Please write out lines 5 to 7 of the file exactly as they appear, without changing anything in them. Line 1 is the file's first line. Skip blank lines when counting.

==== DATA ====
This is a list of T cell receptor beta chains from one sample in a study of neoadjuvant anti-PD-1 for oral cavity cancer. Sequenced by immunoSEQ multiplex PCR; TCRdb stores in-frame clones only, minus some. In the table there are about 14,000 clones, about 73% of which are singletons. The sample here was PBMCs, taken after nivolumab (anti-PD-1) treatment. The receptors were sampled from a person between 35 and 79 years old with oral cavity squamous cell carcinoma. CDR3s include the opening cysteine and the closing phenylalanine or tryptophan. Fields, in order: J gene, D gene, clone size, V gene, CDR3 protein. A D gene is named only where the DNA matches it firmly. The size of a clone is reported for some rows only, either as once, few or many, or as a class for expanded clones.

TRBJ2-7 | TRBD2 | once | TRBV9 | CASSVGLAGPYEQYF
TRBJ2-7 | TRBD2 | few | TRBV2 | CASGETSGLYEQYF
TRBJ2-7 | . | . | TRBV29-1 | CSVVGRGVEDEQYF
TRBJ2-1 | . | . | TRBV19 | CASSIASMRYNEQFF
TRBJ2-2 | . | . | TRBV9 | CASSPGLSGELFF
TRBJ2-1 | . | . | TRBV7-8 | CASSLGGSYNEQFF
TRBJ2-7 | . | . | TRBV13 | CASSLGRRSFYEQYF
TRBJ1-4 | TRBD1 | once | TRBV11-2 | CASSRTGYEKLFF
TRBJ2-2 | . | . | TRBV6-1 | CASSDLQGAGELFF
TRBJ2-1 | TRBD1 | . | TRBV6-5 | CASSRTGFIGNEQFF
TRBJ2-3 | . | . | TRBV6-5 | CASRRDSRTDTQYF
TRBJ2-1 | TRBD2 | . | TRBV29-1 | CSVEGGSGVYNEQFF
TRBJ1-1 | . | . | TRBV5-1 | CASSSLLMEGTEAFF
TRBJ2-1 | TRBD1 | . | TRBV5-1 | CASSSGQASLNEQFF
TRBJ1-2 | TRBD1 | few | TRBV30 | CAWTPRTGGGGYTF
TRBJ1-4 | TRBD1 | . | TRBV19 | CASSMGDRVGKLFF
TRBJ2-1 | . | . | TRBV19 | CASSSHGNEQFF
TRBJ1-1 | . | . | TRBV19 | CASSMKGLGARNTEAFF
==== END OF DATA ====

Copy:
TRBJ2-1 | . | . | TRBV19 | CASSIASMRYNEQFF
TRBJ2-2 | . | . | TRBV9 | CASSPGLSGELFF
TRBJ2-1 | . | . | TRBV7-8 | CASSLGGSYNEQFF